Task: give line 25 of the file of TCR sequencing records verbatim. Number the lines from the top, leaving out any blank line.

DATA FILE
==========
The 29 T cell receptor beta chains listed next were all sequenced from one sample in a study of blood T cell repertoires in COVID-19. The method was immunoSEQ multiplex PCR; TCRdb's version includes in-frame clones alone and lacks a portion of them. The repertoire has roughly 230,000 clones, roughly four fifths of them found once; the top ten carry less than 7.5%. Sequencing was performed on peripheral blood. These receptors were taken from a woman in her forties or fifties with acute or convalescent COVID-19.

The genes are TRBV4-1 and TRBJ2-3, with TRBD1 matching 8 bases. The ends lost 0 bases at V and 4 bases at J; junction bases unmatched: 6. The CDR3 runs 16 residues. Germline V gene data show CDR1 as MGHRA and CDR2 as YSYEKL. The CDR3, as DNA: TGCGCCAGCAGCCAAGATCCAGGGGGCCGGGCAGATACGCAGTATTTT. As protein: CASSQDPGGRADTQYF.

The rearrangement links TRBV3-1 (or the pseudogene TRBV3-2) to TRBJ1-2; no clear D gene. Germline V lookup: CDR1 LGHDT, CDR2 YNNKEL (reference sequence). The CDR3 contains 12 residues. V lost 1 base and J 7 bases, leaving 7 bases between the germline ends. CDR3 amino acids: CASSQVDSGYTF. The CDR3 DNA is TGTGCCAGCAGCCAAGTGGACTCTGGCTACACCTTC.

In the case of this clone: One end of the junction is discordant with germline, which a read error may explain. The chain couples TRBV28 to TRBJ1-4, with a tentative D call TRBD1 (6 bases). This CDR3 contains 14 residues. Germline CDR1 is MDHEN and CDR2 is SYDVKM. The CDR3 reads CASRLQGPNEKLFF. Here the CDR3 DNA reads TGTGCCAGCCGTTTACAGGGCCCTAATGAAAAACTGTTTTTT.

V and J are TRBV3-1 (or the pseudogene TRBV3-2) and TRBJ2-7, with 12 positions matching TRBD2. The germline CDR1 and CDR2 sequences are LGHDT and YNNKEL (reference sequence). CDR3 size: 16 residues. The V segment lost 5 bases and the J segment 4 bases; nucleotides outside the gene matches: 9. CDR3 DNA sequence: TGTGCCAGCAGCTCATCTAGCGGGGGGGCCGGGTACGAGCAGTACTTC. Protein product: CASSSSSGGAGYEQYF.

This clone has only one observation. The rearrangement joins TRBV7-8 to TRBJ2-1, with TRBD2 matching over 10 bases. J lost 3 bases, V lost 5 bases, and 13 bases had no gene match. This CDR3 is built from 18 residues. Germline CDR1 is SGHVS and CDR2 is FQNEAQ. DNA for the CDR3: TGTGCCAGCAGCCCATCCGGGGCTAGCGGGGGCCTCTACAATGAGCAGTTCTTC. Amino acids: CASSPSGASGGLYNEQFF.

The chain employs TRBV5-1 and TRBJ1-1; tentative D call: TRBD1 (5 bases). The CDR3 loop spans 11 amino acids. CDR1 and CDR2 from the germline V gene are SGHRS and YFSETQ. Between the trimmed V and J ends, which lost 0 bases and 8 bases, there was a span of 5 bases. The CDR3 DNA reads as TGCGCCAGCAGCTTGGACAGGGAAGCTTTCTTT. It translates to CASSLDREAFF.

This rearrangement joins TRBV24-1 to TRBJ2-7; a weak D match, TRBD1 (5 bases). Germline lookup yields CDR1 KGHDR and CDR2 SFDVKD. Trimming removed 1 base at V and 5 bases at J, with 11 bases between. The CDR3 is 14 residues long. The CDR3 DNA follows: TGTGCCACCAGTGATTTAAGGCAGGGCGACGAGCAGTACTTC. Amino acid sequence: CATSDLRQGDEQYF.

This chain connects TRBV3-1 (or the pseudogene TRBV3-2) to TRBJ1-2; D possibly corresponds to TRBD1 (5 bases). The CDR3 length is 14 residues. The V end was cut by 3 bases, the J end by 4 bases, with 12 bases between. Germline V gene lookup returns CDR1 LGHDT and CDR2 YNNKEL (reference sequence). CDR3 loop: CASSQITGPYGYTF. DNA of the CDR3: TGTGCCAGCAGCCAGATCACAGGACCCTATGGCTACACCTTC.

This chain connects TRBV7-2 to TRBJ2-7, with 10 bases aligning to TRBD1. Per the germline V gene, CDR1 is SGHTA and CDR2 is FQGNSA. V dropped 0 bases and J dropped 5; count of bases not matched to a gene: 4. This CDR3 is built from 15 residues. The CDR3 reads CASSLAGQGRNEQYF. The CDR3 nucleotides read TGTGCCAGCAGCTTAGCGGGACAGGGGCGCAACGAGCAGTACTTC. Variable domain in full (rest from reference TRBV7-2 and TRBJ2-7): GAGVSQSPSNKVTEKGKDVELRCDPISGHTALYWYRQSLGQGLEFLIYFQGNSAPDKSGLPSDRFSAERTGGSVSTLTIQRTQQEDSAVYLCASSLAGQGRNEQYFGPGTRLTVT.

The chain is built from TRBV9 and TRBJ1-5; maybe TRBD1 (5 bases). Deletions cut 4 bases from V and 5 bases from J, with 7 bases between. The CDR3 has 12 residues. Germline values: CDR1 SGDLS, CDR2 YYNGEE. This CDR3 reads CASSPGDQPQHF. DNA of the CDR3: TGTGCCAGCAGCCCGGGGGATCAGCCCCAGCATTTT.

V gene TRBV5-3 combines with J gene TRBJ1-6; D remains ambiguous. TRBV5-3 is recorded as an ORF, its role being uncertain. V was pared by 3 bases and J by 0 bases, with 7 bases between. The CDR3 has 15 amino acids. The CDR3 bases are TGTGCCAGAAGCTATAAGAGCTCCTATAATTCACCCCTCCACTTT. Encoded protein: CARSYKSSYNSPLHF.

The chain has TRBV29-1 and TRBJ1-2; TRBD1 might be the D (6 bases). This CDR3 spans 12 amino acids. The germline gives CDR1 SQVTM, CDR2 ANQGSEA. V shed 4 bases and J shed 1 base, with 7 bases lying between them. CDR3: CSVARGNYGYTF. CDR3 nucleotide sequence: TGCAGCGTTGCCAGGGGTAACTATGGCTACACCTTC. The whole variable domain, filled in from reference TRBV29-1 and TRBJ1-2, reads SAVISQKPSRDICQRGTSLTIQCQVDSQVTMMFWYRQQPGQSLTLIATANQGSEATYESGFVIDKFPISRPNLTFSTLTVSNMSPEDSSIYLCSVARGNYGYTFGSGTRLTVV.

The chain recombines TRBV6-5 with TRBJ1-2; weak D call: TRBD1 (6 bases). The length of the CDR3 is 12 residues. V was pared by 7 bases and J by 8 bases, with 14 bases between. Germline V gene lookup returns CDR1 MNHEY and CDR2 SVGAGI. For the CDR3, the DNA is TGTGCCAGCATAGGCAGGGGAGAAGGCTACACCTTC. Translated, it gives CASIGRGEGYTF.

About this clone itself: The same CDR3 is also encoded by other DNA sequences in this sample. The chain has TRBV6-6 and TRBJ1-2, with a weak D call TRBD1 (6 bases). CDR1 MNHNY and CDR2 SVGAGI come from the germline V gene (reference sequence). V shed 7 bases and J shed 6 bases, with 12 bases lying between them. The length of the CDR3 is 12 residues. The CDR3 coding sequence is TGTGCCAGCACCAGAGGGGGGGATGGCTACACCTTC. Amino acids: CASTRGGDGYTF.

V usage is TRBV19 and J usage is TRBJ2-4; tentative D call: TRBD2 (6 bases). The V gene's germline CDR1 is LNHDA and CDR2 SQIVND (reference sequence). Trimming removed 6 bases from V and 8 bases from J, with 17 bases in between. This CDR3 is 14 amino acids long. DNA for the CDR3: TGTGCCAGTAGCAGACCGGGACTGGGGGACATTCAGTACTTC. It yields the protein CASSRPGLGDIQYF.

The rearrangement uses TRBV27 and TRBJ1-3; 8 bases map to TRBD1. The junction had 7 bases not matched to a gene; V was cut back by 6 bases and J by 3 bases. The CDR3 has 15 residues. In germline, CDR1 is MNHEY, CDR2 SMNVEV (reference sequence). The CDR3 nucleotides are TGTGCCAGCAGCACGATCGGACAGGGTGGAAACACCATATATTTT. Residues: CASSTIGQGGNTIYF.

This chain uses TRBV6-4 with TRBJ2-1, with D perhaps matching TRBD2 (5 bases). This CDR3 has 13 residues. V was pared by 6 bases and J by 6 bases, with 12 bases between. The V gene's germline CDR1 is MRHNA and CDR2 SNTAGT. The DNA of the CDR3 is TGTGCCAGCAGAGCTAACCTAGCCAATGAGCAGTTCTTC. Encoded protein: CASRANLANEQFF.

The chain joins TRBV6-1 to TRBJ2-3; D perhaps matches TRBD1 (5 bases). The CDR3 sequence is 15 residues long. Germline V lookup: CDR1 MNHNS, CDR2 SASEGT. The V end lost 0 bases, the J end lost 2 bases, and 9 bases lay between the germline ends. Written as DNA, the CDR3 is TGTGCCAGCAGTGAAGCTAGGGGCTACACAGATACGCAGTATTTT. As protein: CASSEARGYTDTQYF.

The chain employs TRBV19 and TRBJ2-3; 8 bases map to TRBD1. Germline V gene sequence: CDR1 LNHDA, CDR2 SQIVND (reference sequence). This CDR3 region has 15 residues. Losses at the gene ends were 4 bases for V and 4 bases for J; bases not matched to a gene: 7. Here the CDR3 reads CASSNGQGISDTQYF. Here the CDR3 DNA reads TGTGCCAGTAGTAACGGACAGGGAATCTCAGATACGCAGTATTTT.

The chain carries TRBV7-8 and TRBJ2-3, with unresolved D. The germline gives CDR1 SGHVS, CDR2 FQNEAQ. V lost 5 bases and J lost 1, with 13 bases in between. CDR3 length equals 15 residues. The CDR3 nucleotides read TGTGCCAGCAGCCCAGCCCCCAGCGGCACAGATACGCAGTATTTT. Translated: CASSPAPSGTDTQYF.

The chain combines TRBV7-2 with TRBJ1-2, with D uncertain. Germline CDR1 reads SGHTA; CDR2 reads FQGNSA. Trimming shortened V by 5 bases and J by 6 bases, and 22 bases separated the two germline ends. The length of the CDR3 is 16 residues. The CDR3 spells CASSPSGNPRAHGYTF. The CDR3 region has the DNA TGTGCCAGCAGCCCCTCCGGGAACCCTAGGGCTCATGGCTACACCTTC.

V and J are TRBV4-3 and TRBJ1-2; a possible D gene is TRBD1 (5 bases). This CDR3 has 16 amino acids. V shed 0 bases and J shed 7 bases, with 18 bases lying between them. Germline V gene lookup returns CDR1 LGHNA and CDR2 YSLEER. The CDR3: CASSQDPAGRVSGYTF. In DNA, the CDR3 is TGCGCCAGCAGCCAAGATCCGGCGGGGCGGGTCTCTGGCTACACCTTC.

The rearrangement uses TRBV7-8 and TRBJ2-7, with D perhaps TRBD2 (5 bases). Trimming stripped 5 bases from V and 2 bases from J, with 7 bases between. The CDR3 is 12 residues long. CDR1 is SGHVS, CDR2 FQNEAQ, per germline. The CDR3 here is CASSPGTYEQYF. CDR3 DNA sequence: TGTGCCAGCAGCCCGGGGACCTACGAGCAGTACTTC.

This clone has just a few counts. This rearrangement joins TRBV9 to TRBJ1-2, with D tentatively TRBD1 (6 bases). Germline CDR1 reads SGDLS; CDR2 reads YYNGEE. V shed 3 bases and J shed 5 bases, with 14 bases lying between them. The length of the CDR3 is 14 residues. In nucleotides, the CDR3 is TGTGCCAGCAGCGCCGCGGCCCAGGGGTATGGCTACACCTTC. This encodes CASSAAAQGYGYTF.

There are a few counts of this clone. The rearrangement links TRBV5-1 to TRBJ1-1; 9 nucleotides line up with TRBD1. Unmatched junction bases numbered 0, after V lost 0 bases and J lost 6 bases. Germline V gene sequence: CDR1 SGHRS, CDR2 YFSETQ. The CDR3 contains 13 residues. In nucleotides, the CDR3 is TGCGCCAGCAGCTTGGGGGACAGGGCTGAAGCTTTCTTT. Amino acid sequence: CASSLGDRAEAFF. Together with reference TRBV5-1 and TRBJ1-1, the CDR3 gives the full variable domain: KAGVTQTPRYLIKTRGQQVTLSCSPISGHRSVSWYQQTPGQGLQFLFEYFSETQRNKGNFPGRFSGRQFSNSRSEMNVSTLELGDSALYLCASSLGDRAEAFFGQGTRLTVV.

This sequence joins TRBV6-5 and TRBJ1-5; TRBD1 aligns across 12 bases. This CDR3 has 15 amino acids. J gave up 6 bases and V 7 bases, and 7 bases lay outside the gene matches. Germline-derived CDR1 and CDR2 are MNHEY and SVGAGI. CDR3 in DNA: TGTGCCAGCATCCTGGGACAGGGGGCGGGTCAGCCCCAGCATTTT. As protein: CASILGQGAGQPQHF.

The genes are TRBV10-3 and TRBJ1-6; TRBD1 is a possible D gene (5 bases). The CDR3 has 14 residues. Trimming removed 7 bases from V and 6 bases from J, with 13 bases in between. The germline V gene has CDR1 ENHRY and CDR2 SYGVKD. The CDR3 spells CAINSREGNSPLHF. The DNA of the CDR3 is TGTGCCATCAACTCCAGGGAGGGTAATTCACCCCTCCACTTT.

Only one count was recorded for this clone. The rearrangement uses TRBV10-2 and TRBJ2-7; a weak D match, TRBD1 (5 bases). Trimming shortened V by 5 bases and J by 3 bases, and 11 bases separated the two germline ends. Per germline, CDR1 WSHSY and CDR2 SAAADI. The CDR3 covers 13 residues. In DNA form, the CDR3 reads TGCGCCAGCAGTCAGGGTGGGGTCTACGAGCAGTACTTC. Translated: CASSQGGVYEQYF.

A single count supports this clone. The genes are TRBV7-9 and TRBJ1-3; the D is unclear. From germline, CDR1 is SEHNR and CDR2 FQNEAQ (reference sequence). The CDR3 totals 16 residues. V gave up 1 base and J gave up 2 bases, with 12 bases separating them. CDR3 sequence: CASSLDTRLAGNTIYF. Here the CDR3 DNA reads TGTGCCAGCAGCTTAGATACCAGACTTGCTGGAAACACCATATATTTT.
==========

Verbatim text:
This clone has just a few counts. This rearrangement joins TRBV9 to TRBJ1-2, with D tentatively TRBD1 (6 bases). Germline CDR1 reads SGDLS; CDR2 reads YYNGEE. V shed 3 bases and J shed 5 bases, with 14 bases lying between them. The length of the CDR3 is 14 residues. In nucleotides, the CDR3 is TGTGCCAGCAGCGCCGCGGCCCAGGGGTATGGCTACACCTTC. This encodes CASSAAAQGYGYTF.